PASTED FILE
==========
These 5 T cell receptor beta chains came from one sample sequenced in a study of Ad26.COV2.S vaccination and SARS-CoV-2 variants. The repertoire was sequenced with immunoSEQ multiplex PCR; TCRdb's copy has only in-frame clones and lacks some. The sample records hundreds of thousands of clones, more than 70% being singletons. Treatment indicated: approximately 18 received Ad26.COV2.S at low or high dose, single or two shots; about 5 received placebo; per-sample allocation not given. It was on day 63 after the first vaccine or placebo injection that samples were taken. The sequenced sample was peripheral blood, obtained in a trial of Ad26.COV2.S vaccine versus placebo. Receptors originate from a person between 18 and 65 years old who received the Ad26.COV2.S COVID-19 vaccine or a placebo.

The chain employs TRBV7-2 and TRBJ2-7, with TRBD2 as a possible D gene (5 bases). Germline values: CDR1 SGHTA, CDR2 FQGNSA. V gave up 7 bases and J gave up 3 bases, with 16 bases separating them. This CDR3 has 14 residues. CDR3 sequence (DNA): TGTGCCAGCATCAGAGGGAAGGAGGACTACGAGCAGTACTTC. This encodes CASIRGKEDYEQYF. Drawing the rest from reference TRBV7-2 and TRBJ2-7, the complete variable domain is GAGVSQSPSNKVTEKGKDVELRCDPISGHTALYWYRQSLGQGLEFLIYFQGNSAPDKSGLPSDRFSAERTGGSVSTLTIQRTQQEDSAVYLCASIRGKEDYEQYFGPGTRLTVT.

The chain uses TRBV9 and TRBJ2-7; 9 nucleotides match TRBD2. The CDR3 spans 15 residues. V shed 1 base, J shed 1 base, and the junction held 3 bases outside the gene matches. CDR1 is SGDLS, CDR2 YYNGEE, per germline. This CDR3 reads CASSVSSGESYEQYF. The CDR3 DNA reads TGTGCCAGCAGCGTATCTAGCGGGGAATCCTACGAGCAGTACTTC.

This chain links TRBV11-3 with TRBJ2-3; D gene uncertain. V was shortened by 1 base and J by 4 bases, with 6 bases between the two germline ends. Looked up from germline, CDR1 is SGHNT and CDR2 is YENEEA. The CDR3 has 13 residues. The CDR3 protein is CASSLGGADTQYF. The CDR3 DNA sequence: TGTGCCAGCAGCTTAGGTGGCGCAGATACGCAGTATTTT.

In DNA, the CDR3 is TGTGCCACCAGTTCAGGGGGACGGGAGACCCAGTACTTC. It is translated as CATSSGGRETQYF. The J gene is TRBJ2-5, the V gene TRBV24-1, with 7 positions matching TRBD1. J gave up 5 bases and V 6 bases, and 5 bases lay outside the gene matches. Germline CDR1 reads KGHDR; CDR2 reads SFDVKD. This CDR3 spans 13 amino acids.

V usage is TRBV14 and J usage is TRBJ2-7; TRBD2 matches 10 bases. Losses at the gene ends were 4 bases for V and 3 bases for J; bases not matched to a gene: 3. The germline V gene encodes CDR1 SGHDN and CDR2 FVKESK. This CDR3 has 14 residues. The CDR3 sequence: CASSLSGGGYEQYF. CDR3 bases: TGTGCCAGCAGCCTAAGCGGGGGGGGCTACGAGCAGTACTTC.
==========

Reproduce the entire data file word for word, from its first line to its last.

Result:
These 5 T cell receptor beta chains came from one sample sequenced in a study of Ad26.COV2.S vaccination and SARS-CoV-2 variants. The repertoire was sequenced with immunoSEQ multiplex PCR; TCRdb's copy has only in-frame clones and lacks some. The sample records hundreds of thousands of clones, more than 70% being singletons. Treatment indicated: approximately 18 received Ad26.COV2.S at low or high dose, single or two shots; about 5 received placebo; per-sample allocation not given. It was on day 63 after the first vaccine or placebo injection that samples were taken. The sequenced sample was peripheral blood, obtained in a trial of Ad26.COV2.S vaccine versus placebo. Receptors originate from a person between 18 and 65 years old who received the Ad26.COV2.S COVID-19 vaccine or a placebo.

The chain employs TRBV7-2 and TRBJ2-7, with TRBD2 as a possible D gene (5 bases). Germline values: CDR1 SGHTA, CDR2 FQGNSA. V gave up 7 bases and J gave up 3 bases, with 16 bases separating them. This CDR3 has 14 residues. CDR3 sequence (DNA): TGTGCCAGCATCAGAGGGAAGGAGGACTACGAGCAGTACTTC. This encodes CASIRGKEDYEQYF. Drawing the rest from reference TRBV7-2 and TRBJ2-7, the complete variable domain is GAGVSQSPSNKVTEKGKDVELRCDPISGHTALYWYRQSLGQGLEFLIYFQGNSAPDKSGLPSDRFSAERTGGSVSTLTIQRTQQEDSAVYLCASIRGKEDYEQYFGPGTRLTVT.

The chain uses TRBV9 and TRBJ2-7; 9 nucleotides match TRBD2. The CDR3 spans 15 residues. V shed 1 base, J shed 1 base, and the junction held 3 bases outside the gene matches. CDR1 is SGDLS, CDR2 YYNGEE, per germline. This CDR3 reads CASSVSSGESYEQYF. The CDR3 DNA reads TGTGCCAGCAGCGTATCTAGCGGGGAATCCTACGAGCAGTACTTC.

This chain links TRBV11-3 with TRBJ2-3; D gene uncertain. V was shortened by 1 base and J by 4 bases, with 6 bases between the two germline ends. Looked up from germline, CDR1 is SGHNT and CDR2 is YENEEA. The CDR3 has 13 residues. The CDR3 protein is CASSLGGADTQYF. The CDR3 DNA sequence: TGTGCCAGCAGCTTAGGTGGCGCAGATACGCAGTATTTT.

In DNA, the CDR3 is TGTGCCACCAGTTCAGGGGGACGGGAGACCCAGTACTTC. It is translated as CATSSGGRETQYF. The J gene is TRBJ2-5, the V gene TRBV24-1, with 7 positions matching TRBD1. J gave up 5 bases and V 6 bases, and 5 bases lay outside the gene matches. Germline CDR1 reads KGHDR; CDR2 reads SFDVKD. This CDR3 spans 13 amino acids.

V usage is TRBV14 and J usage is TRBJ2-7; TRBD2 matches 10 bases. Losses at the gene ends were 4 bases for V and 3 bases for J; bases not matched to a gene: 3. The germline V gene encodes CDR1 SGHDN and CDR2 FVKESK. This CDR3 has 14 residues. The CDR3 sequence: CASSLSGGGYEQYF. CDR3 bases: TGTGCCAGCAGCCTAAGCGGGGGGGGCTACGAGCAGTACTTC.